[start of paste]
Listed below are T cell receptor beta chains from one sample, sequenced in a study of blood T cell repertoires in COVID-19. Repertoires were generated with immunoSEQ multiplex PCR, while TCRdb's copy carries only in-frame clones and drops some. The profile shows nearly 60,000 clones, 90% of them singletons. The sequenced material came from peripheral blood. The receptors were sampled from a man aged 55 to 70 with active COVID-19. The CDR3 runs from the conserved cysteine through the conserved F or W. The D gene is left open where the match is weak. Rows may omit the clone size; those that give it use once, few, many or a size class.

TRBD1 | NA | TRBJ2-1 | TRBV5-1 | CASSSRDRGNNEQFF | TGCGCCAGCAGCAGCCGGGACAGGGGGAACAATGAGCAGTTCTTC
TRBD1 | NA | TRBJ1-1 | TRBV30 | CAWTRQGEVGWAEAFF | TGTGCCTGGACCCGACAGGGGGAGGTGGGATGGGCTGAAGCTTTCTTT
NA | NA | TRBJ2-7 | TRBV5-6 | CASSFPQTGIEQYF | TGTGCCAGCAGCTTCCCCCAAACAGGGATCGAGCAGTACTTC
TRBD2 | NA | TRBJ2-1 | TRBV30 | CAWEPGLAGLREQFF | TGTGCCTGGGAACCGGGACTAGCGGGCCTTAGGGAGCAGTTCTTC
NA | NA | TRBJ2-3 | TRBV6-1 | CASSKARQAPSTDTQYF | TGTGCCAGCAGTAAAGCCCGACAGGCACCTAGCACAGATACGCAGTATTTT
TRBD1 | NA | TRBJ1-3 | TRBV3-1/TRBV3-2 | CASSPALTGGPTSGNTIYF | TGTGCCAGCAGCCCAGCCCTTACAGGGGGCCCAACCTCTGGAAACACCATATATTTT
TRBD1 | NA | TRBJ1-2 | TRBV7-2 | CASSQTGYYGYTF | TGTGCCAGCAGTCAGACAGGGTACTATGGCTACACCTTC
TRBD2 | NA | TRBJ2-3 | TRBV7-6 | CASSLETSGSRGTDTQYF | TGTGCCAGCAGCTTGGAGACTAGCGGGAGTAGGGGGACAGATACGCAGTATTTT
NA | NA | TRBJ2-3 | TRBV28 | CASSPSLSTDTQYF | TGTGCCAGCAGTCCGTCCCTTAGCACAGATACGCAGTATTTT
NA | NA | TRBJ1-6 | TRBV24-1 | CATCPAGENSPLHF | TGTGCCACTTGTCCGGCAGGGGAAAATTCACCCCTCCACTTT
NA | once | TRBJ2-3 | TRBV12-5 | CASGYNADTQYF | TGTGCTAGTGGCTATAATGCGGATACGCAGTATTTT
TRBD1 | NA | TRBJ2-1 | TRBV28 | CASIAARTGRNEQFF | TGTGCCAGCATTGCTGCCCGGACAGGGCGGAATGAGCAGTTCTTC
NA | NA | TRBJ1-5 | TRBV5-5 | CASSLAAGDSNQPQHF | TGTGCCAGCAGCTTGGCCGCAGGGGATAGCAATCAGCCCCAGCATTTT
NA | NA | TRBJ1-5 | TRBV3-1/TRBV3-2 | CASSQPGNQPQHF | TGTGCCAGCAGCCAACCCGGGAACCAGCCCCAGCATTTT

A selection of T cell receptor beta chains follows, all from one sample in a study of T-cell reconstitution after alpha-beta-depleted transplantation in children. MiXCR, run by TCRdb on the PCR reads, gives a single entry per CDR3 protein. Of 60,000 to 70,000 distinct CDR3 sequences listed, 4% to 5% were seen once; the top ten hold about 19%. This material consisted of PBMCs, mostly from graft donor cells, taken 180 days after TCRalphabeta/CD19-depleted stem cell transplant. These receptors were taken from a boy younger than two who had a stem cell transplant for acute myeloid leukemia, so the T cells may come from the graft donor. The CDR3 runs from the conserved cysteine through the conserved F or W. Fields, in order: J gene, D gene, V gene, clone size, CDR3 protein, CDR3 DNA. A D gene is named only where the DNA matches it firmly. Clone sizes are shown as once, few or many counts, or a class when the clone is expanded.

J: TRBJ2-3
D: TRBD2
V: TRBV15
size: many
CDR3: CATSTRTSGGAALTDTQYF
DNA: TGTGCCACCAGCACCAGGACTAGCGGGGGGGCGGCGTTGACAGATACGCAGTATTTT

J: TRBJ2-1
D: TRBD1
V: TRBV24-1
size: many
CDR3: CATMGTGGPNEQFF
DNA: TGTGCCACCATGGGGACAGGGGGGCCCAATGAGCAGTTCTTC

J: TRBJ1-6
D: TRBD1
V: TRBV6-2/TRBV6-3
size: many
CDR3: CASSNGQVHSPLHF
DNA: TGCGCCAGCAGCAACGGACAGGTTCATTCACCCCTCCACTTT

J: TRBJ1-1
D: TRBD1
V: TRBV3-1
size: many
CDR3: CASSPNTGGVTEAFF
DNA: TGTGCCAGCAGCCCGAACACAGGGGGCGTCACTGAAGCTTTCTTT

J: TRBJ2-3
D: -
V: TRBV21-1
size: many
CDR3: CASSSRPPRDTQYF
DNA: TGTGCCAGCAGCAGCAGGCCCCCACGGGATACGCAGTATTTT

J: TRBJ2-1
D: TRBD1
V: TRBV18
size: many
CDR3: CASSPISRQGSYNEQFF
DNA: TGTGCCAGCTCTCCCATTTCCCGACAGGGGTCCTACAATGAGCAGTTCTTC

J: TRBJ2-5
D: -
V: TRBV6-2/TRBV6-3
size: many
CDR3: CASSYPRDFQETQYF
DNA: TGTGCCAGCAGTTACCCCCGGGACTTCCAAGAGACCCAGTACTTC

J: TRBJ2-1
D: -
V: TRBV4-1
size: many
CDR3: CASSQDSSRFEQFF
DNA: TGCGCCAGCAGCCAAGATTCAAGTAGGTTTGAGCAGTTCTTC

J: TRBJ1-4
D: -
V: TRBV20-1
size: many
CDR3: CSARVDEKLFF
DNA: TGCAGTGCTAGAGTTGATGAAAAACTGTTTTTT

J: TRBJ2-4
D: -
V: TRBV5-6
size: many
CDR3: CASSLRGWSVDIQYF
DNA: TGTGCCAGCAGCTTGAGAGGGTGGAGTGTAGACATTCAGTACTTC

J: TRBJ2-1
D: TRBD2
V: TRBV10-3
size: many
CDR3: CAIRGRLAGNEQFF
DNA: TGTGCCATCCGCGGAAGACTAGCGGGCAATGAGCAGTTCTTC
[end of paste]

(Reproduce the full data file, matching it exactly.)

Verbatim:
Listed below are T cell receptor beta chains from one sample, sequenced in a study of blood T cell repertoires in COVID-19. Repertoires were generated with immunoSEQ multiplex PCR, while TCRdb's copy carries only in-frame clones and drops some. The profile shows nearly 60,000 clones, 90% of them singletons. The sequenced material came from peripheral blood. The receptors were sampled from a man aged 55 to 70 with active COVID-19. The CDR3 runs from the conserved cysteine through the conserved F or W. The D gene is left open where the match is weak. Rows may omit the clone size; those that give it use once, few, many or a size class.

TRBD1 | NA | TRBJ2-1 | TRBV5-1 | CASSSRDRGNNEQFF | TGCGCCAGCAGCAGCCGGGACAGGGGGAACAATGAGCAGTTCTTC
TRBD1 | NA | TRBJ1-1 | TRBV30 | CAWTRQGEVGWAEAFF | TGTGCCTGGACCCGACAGGGGGAGGTGGGATGGGCTGAAGCTTTCTTT
NA | NA | TRBJ2-7 | TRBV5-6 | CASSFPQTGIEQYF | TGTGCCAGCAGCTTCCCCCAAACAGGGATCGAGCAGTACTTC
TRBD2 | NA | TRBJ2-1 | TRBV30 | CAWEPGLAGLREQFF | TGTGCCTGGGAACCGGGACTAGCGGGCCTTAGGGAGCAGTTCTTC
NA | NA | TRBJ2-3 | TRBV6-1 | CASSKARQAPSTDTQYF | TGTGCCAGCAGTAAAGCCCGACAGGCACCTAGCACAGATACGCAGTATTTT
TRBD1 | NA | TRBJ1-3 | TRBV3-1/TRBV3-2 | CASSPALTGGPTSGNTIYF | TGTGCCAGCAGCCCAGCCCTTACAGGGGGCCCAACCTCTGGAAACACCATATATTTT
TRBD1 | NA | TRBJ1-2 | TRBV7-2 | CASSQTGYYGYTF | TGTGCCAGCAGTCAGACAGGGTACTATGGCTACACCTTC
TRBD2 | NA | TRBJ2-3 | TRBV7-6 | CASSLETSGSRGTDTQYF | TGTGCCAGCAGCTTGGAGACTAGCGGGAGTAGGGGGACAGATACGCAGTATTTT
NA | NA | TRBJ2-3 | TRBV28 | CASSPSLSTDTQYF | TGTGCCAGCAGTCCGTCCCTTAGCACAGATACGCAGTATTTT
NA | NA | TRBJ1-6 | TRBV24-1 | CATCPAGENSPLHF | TGTGCCACTTGTCCGGCAGGGGAAAATTCACCCCTCCACTTT
NA | once | TRBJ2-3 | TRBV12-5 | CASGYNADTQYF | TGTGCTAGTGGCTATAATGCGGATACGCAGTATTTT
TRBD1 | NA | TRBJ2-1 | TRBV28 | CASIAARTGRNEQFF | TGTGCCAGCATTGCTGCCCGGACAGGGCGGAATGAGCAGTTCTTC
NA | NA | TRBJ1-5 | TRBV5-5 | CASSLAAGDSNQPQHF | TGTGCCAGCAGCTTGGCCGCAGGGGATAGCAATCAGCCCCAGCATTTT
NA | NA | TRBJ1-5 | TRBV3-1/TRBV3-2 | CASSQPGNQPQHF | TGTGCCAGCAGCCAACCCGGGAACCAGCCCCAGCATTTT

A selection of T cell receptor beta chains follows, all from one sample in a study of T-cell reconstitution after alpha-beta-depleted transplantation in children. MiXCR, run by TCRdb on the PCR reads, gives a single entry per CDR3 protein. Of 60,000 to 70,000 distinct CDR3 sequences listed, 4% to 5% were seen once; the top ten hold about 19%. This material consisted of PBMCs, mostly from graft donor cells, taken 180 days after TCRalphabeta/CD19-depleted stem cell transplant. These receptors were taken from a boy younger than two who had a stem cell transplant for acute myeloid leukemia, so the T cells may come from the graft donor. The CDR3 runs from the conserved cysteine through the conserved F or W. Fields, in order: J gene, D gene, V gene, clone size, CDR3 protein, CDR3 DNA. A D gene is named only where the DNA matches it firmly. Clone sizes are shown as once, few or many counts, or a class when the clone is expanded.

J: TRBJ2-3
D: TRBD2
V: TRBV15
size: many
CDR3: CATSTRTSGGAALTDTQYF
DNA: TGTGCCACCAGCACCAGGACTAGCGGGGGGGCGGCGTTGACAGATACGCAGTATTTT

J: TRBJ2-1
D: TRBD1
V: TRBV24-1
size: many
CDR3: CATMGTGGPNEQFF
DNA: TGTGCCACCATGGGGACAGGGGGGCCCAATGAGCAGTTCTTC

J: TRBJ1-6
D: TRBD1
V: TRBV6-2/TRBV6-3
size: many
CDR3: CASSNGQVHSPLHF
DNA: TGCGCCAGCAGCAACGGACAGGTTCATTCACCCCTCCACTTT

J: TRBJ1-1
D: TRBD1
V: TRBV3-1
size: many
CDR3: CASSPNTGGVTEAFF
DNA: TGTGCCAGCAGCCCGAACACAGGGGGCGTCACTGAAGCTTTCTTT

J: TRBJ2-3
D: -
V: TRBV21-1
size: many
CDR3: CASSSRPPRDTQYF
DNA: TGTGCCAGCAGCAGCAGGCCCCCACGGGATACGCAGTATTTT

J: TRBJ2-1
D: TRBD1
V: TRBV18
size: many
CDR3: CASSPISRQGSYNEQFF
DNA: TGTGCCAGCTCTCCCATTTCCCGACAGGGGTCCTACAATGAGCAGTTCTTC

J: TRBJ2-5
D: -
V: TRBV6-2/TRBV6-3
size: many
CDR3: CASSYPRDFQETQYF
DNA: TGTGCCAGCAGTTACCCCCGGGACTTCCAAGAGACCCAGTACTTC

J: TRBJ2-1
D: -
V: TRBV4-1
size: many
CDR3: CASSQDSSRFEQFF
DNA: TGCGCCAGCAGCCAAGATTCAAGTAGGTTTGAGCAGTTCTTC

J: TRBJ1-4
D: -
V: TRBV20-1
size: many
CDR3: CSARVDEKLFF
DNA: TGCAGTGCTAGAGTTGATGAAAAACTGTTTTTT

J: TRBJ2-4
D: -
V: TRBV5-6
size: many
CDR3: CASSLRGWSVDIQYF
DNA: TGTGCCAGCAGCTTGAGAGGGTGGAGTGTAGACATTCAGTACTTC

J: TRBJ2-1
D: TRBD2
V: TRBV10-3
size: many
CDR3: CAIRGRLAGNEQFF
DNA: TGTGCCATCCGCGGAAGACTAGCGGGCAATGAGCAGTTCTTC